It was on one of my regular trips to see Jon Postel, at IANA, that I told him, and Bill Manning, about my success with my DNS stealth server. Jon’s reaction was initially “you can’t do that”, referring to the fact that a primary DNS server declares itself authoritative for a zone with a flag it broadcasts. Then he laughed, and said “I guess we can fudge the authoritative bit.” And that's exactly what they did.

A couple of weeks later, Network Solutions (now Verisign), who host the “A root server”, announced they were using a stealth DNS server to protect all of the root DNS servers. What they had done was firewall off their stealth server from the public internet, making it unreachable except from the 13 root servers which it would update. They even made it a point of pride in the tours of their facilities.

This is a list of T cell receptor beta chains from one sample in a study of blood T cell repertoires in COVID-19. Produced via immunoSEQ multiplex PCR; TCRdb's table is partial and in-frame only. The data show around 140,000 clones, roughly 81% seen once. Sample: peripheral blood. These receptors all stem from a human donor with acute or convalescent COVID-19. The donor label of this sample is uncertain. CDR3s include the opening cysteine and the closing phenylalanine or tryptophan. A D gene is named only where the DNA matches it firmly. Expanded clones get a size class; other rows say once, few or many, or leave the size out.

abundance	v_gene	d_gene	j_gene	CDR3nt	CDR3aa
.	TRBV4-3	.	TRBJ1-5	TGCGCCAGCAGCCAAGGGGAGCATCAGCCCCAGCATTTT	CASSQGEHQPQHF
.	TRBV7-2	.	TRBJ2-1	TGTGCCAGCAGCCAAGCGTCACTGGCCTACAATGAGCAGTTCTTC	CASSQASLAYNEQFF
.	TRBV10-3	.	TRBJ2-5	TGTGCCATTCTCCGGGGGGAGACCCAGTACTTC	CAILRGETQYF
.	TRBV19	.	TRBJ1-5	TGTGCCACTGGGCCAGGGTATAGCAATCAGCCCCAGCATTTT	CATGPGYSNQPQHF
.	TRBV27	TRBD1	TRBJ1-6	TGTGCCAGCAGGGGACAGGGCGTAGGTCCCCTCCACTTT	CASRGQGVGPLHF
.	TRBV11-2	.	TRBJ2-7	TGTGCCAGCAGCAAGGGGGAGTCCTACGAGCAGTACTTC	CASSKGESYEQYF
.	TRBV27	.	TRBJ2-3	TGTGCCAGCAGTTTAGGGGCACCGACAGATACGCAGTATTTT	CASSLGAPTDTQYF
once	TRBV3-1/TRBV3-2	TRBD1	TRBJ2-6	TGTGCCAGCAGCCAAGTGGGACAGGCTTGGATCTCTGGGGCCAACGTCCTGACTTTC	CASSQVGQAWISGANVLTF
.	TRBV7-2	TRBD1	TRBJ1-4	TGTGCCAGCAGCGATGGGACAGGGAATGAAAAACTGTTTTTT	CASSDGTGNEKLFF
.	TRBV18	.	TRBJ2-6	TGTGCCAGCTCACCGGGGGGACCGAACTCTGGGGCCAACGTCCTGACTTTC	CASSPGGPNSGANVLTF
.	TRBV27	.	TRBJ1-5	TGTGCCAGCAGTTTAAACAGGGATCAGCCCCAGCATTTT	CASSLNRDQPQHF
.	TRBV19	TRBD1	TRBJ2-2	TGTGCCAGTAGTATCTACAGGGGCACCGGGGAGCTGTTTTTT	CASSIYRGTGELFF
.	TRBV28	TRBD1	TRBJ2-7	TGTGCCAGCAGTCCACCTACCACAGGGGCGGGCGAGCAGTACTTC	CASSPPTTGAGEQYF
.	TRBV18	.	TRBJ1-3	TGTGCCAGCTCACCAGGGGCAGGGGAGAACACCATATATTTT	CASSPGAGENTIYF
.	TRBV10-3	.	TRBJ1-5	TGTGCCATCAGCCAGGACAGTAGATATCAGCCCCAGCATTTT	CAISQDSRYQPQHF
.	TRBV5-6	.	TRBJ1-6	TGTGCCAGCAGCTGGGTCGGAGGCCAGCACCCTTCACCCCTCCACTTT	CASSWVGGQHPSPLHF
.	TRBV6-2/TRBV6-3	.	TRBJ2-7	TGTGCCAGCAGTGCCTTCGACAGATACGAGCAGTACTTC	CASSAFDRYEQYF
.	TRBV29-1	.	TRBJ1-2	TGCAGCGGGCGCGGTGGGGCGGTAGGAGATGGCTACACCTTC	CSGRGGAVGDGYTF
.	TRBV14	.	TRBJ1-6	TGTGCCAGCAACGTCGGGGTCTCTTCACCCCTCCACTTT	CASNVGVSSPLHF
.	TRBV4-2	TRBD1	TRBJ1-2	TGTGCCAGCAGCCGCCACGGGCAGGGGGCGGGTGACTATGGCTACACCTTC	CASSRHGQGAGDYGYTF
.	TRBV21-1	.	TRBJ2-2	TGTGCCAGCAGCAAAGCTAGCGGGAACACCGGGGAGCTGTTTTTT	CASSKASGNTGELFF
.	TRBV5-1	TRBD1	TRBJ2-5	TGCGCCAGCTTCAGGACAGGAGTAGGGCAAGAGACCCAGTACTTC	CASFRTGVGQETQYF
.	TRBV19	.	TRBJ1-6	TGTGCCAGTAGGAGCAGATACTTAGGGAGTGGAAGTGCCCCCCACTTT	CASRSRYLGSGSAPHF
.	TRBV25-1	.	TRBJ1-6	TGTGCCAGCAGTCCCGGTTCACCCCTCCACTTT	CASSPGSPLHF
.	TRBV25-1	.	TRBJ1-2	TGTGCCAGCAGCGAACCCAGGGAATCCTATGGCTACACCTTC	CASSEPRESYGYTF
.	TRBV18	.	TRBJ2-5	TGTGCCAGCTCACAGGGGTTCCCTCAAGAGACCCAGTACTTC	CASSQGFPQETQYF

I didn’t think of the idea worthy of an internet draft or RFC at the time, which is why stealth servers weren’t mentioned until RFC2182 came out in July 1997, which examines the roles and public/private availability of DNS servers.

In 2010, InfoWorld came out with an article arguing why you should use stealth master DNS server.